Editor’s note: At this point, I (Benjamin Light) would like to pipe in with my worst Scottish accent and say “I have to get mah honnuh back!” Thank you, that is all.
Desmond: “What’s all that about then?”
Inman: “Just saving the world.”
What amazes me is that so many people complain about season 2, saying that’s where the show fell apart for them. They’re right in that the show did falter very, very briefly (but it was at the start of season 3, not 2), but this finale was perfect in unifying the second season as a whole. And even working in nicely with season 1.
A full recap would be mind blowing, but too long. Go watch the episode. It will not let you down, not in the slightest. Some highlights:
- After the castaways find Desmond in his sailboat at the beginning, he asks, “Are you still pushing it?” Jack smiles and says, “Yeah, we’re still pushing it.” So true, Jack.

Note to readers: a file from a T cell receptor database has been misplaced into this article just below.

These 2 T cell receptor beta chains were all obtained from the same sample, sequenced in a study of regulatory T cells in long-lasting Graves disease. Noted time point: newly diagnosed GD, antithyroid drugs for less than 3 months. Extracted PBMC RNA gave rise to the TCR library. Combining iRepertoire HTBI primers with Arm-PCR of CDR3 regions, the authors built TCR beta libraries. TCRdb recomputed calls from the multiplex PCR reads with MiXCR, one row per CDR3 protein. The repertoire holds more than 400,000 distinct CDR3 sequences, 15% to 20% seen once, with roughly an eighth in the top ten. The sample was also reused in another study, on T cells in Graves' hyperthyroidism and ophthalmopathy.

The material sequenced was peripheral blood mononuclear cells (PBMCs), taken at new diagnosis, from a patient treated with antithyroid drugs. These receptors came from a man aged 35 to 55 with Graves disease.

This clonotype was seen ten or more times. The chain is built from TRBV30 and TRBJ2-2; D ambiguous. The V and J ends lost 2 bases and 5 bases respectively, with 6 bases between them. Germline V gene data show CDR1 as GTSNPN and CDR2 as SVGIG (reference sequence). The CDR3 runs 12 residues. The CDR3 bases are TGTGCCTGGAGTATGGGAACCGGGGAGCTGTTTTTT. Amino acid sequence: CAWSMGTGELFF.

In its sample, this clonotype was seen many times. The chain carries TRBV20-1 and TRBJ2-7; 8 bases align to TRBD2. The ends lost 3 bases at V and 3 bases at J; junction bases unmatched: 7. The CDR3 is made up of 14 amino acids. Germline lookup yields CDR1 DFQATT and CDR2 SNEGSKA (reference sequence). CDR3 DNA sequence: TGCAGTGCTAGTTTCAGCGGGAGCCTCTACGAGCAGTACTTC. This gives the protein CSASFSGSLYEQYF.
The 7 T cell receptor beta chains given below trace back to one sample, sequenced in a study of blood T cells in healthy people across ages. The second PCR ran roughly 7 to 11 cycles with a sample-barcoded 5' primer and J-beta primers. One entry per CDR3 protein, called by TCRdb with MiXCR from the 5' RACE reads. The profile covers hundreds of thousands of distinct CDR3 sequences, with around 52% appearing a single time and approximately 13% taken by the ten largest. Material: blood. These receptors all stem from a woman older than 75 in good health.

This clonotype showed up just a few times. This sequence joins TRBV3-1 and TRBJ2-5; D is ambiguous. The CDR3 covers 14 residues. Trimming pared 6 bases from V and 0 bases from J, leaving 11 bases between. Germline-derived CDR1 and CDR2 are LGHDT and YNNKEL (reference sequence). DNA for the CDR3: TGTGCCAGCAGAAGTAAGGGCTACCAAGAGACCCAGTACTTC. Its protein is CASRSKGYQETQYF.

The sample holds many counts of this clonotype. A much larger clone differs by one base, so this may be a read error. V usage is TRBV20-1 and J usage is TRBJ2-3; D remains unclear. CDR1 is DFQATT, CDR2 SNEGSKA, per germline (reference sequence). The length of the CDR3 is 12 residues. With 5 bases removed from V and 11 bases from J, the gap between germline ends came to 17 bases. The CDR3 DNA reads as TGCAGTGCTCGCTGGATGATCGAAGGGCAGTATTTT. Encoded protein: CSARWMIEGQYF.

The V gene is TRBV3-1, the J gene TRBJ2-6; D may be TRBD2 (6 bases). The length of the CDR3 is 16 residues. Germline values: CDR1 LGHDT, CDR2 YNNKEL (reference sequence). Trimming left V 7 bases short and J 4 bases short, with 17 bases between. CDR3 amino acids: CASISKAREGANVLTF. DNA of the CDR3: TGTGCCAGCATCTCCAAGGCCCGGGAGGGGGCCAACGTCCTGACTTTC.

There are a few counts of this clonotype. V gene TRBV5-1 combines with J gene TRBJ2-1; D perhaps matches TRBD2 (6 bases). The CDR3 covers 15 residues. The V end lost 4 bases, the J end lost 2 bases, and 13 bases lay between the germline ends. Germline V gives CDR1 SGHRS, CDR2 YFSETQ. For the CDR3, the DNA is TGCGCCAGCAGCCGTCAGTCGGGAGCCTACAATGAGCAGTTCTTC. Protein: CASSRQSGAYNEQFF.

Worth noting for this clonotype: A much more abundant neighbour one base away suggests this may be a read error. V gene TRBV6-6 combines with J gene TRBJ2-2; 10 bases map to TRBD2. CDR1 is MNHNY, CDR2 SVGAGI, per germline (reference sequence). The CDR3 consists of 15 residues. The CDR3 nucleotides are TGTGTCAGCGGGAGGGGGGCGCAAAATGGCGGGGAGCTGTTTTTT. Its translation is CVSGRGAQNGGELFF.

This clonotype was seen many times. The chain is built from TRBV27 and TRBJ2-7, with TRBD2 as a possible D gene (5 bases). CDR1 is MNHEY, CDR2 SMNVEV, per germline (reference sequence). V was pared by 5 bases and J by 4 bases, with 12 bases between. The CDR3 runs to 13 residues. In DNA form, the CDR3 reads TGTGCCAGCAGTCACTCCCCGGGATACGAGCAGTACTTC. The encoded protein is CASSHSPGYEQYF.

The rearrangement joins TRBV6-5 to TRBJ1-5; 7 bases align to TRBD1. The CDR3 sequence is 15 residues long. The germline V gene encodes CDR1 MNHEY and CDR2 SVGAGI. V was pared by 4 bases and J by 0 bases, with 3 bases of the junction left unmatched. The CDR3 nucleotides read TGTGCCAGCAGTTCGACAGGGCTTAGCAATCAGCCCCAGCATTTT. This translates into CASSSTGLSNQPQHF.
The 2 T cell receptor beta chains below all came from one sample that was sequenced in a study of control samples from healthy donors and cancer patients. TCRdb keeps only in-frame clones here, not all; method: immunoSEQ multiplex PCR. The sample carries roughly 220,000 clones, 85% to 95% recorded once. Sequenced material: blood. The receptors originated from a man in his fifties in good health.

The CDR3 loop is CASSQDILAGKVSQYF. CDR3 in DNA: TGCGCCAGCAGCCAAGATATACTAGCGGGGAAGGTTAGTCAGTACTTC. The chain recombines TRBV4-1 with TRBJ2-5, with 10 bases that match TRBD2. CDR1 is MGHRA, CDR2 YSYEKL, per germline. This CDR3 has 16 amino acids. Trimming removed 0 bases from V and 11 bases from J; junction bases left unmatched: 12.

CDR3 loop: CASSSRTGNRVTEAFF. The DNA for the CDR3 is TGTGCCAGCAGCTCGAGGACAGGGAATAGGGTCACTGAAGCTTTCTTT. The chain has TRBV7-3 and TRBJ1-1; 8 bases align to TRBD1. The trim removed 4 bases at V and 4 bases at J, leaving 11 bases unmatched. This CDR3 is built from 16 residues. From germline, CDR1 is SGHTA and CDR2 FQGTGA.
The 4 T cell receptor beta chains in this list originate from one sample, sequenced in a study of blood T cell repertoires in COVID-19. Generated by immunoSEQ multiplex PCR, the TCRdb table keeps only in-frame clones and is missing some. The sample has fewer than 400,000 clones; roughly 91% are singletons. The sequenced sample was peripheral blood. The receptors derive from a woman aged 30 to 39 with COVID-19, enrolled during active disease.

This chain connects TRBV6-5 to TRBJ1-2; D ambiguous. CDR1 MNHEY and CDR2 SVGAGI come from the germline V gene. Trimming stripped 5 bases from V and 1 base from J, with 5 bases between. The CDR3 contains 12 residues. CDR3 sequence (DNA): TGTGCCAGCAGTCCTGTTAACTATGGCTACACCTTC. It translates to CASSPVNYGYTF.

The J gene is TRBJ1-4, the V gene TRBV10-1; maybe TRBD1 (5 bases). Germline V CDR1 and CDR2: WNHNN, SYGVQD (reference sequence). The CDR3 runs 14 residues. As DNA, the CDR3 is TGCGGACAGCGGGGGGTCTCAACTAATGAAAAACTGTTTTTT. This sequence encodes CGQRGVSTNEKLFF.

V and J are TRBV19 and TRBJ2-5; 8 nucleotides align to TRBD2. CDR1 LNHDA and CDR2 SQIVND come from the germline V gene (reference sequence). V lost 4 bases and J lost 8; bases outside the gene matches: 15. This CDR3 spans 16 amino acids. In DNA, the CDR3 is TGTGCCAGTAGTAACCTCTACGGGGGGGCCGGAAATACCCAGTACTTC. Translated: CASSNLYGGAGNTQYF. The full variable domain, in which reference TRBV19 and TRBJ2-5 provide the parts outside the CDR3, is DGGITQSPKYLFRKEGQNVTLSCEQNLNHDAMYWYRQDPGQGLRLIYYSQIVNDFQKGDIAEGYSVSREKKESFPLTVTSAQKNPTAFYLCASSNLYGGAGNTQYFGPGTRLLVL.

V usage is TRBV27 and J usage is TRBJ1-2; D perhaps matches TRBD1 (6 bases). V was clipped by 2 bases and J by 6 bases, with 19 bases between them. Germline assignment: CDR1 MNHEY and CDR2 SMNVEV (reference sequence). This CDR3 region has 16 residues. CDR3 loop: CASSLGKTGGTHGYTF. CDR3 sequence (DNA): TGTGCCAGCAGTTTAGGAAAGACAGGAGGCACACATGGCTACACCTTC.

- The sailboat! Sayid’s got a plan. “This time they will know that we are coming,” he says.
- Desmond was apparently in military prison. And waiting for him when he gets out is a copy of Charles Dickens’ Our Mutual Friend. Why? “I’ve read everything Mr. Charles Dickens has written. Every wonderful word. Every book except this one. I’m saving it so it will be the last thing I ever read before I die.”
- The first ever appearance of Charles Widmore, father of Desmond’s lost love, Penny. Even here, he’s kind of a dick.
- The “Hurley” bird! (ed. note: the Hurley Bird is also in the Season 1 finale and remains one of the more underrated mysteries of Lost)
- Desmond met Libby in the past! And she gave him the very sailboat we saw in this episode, The Elizabeth, named for her by her husband, David. Funny, wasn’t that the name of both Hurley’s dad and Hurley’s imaginary buddy?